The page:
By Partner Lindsey Heinz and Associate Zac Parker The U.S. Food and Drug Administration (FDA) sent warning letters to Jimmy John’s Franchise, LLC and its supplier Sprouts Unlimited Inc. regarding food safety practices after the agency traced an outbreak of E. coli to Jimmy John’s produce, which had previously caused outbreaks of foodborne illnesses. In the letter to Jimmy John’s, FDA focused on the company's prior sales of adulterated products, its misrepresentations to FDA regarding the sourcing of its sprouts, and the need for Jimmy John’s to demonstrate “long-term, sustainable corrections” that would prevent these outbreaks in the future. It comes as no surprise that letters like these make headlines and risk hurting a food supplier’s reputation. In light of these warning letters and the concerns raised by potential outbreaks of the new coronavirus COVID-19, food manufacturers must be vigilant about supply chain management, whether at the growing, transporting, processing or…

A U.S. federal court entered a consent decree of permanent injunction prohibiting Home Style Foods, Inc., and its owner and quality manager from selling food products until the company complies with federal regulations. U.S. Food and Drug Administration (FDA) inspections reportedly found Listeria monocytogenes in the company's food preparation area and documented violations of seafood safety regulations. “After repeated food safety violations, the FDA worked with the U.S. Department of Justice to obtain this injunction in order to prevent potentially contaminated food from reaching consumers. The company failed to take the appropriate corrective actions resulting in this action,” an FDA official said in a press release. “When a company fails to follow the law, the government will take action to protect the food supply."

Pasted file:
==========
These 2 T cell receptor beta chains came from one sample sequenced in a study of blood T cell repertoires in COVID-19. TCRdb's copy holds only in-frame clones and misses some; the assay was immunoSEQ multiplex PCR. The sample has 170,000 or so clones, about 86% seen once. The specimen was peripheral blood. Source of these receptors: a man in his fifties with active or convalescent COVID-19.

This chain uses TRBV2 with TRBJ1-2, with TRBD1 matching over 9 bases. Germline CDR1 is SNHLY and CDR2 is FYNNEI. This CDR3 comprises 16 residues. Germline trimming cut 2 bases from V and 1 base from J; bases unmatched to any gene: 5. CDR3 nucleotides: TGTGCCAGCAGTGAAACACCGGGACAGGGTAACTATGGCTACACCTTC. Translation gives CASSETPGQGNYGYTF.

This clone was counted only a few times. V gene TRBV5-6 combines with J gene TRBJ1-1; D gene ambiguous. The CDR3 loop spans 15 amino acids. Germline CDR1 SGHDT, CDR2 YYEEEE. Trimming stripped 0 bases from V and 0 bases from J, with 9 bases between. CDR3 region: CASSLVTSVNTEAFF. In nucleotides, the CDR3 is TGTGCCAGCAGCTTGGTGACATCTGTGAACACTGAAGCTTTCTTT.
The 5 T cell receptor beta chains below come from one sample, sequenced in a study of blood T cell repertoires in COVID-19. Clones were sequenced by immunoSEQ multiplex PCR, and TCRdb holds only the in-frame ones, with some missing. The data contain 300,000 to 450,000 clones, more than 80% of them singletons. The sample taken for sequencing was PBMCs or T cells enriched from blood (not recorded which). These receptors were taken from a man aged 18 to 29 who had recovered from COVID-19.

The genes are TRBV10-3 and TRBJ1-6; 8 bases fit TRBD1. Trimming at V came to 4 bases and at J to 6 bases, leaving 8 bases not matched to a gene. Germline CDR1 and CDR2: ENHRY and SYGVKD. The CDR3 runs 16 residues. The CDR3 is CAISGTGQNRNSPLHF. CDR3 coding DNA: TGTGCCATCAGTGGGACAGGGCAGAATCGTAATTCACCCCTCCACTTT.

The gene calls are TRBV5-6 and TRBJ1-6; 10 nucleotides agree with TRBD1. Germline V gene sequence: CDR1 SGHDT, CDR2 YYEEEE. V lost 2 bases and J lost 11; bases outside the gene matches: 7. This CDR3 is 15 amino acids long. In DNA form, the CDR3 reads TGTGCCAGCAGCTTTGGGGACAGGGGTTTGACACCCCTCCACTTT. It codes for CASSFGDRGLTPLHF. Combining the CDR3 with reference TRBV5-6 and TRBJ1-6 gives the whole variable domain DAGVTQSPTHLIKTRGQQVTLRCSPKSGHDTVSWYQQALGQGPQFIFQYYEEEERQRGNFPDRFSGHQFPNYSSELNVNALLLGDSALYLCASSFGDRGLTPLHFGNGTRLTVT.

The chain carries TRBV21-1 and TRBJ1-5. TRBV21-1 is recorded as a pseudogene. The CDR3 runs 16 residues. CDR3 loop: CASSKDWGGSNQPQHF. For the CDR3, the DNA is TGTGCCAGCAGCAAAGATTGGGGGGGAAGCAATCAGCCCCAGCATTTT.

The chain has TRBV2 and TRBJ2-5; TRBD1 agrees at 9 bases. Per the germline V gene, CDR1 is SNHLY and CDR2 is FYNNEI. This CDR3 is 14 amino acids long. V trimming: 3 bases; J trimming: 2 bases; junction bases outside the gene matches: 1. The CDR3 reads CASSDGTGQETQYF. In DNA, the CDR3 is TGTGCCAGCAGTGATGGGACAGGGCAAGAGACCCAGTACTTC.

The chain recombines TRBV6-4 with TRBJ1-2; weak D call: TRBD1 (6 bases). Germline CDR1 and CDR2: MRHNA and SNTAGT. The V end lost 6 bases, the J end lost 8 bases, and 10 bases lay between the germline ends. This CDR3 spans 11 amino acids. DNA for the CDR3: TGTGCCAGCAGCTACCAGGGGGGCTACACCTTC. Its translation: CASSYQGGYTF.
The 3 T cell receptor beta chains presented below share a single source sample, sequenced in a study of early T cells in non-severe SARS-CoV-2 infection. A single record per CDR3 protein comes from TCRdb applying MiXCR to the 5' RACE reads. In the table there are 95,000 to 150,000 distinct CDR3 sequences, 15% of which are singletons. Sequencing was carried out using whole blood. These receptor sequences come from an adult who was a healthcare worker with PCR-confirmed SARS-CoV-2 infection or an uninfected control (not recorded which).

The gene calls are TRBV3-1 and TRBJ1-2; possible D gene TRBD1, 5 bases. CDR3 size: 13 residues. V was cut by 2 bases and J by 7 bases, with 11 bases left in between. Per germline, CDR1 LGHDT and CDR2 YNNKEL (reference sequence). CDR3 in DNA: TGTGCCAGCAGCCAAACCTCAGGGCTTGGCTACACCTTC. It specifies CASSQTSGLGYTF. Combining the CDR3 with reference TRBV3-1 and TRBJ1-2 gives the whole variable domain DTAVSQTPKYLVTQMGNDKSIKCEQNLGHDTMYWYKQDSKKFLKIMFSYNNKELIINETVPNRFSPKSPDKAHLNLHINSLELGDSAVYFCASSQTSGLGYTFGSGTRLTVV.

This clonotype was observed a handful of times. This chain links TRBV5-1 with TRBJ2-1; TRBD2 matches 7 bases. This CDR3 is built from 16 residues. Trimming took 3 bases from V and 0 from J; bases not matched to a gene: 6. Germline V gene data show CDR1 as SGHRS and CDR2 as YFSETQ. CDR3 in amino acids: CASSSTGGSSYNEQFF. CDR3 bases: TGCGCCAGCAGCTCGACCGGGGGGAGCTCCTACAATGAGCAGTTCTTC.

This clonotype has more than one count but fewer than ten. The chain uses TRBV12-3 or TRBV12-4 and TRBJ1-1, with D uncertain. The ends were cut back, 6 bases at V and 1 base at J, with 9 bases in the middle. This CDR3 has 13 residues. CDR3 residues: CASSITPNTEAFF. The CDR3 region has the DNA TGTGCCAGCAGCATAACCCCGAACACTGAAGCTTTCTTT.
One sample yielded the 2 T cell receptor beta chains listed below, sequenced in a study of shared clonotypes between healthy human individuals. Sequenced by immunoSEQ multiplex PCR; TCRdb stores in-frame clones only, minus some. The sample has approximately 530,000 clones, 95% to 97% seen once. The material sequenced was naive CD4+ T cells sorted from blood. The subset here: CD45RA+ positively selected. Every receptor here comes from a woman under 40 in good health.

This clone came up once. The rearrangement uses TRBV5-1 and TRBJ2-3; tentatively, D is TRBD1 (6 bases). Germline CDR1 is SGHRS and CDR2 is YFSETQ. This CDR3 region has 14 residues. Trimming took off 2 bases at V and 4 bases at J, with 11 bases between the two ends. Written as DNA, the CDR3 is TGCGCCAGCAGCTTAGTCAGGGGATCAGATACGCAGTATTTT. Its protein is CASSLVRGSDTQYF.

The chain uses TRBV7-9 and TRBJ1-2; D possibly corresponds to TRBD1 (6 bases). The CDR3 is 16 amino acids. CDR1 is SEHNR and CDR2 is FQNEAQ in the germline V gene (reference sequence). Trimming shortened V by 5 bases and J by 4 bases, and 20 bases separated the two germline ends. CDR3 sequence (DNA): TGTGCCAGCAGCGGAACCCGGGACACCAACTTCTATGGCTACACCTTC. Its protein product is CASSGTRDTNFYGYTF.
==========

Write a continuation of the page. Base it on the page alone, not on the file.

Sen. Kirsten Gillibrand (D-N.Y.) and Rep. Rosa DeLauro (D-Conn.) have sent a letter to the U.S. Department of Agriculture (USDA) urging the agency to "adopt a policy of greater transparency with respect to the microbiological testing" that the agency collects from meat slaughter and processing establishments. The letter cites a Salmonella outbreak in ground beef announced by the Centers for Disease Control and Prevention and notes that investigators "have not identified a single, common supplier" for the affected meat. DeLauro and Gillibrand urge USDA's Food Safety and Inspection Service to provide data on the samples it collects to "allow companies, government researchers and members of the scientific community to identify links between pathogenic strains" found in meat samples and in patients identified as affected by the Salmonella outbreak. The Congress members request answers to four questions before December 13, 2019, including an identification of which establishments had samples that resulted…

The Food and Agriculture Organization of the United Nations and the World Health Organization (WHO) have released a report on Shiga toxin-producing E. coli (STEC) and the foods that tend to host it. Researchers analyzed data from foodborne outbreak investigations globally, finding 957 outbreaks in 27 countries. The data identified that 16% of outbreaks were attributed to beef, 15% to produce and 6% to dairy, while the sources for 57% of the outbreaks could not be identified. "Prioritizing interventions for control on beef supply chains may provide the largest return on investment when implementing strategies for STEC control," the report recommended.

The U.S. Department of Justice (DOJ) has announced that Memet Beqiri had pleaded guilty to "a charge related to his meat processing business's falsification of numerous E. coli test results," according to a press release. Beqiri, owner and general manager of New England Meat Packing LLC, allegedly prepared and submitted falsified documents indicating that the company had sent carcass swabs and ground beef samples to a certified laboratory, which purportedly had found no E. coli. "In fact, none of the 52 carcass swabs and samples had been submitted or tested by the identified laboratory, or any other laboratory, and the 36 documents were fraudulently prepared using laboratory letterhead obtained from previous testing that New England Meat Packing had conducted with that laboratory," the press release states. The charge carries a maximum term of imprisonment of five years; Beqiri will be sentenced in November 2019.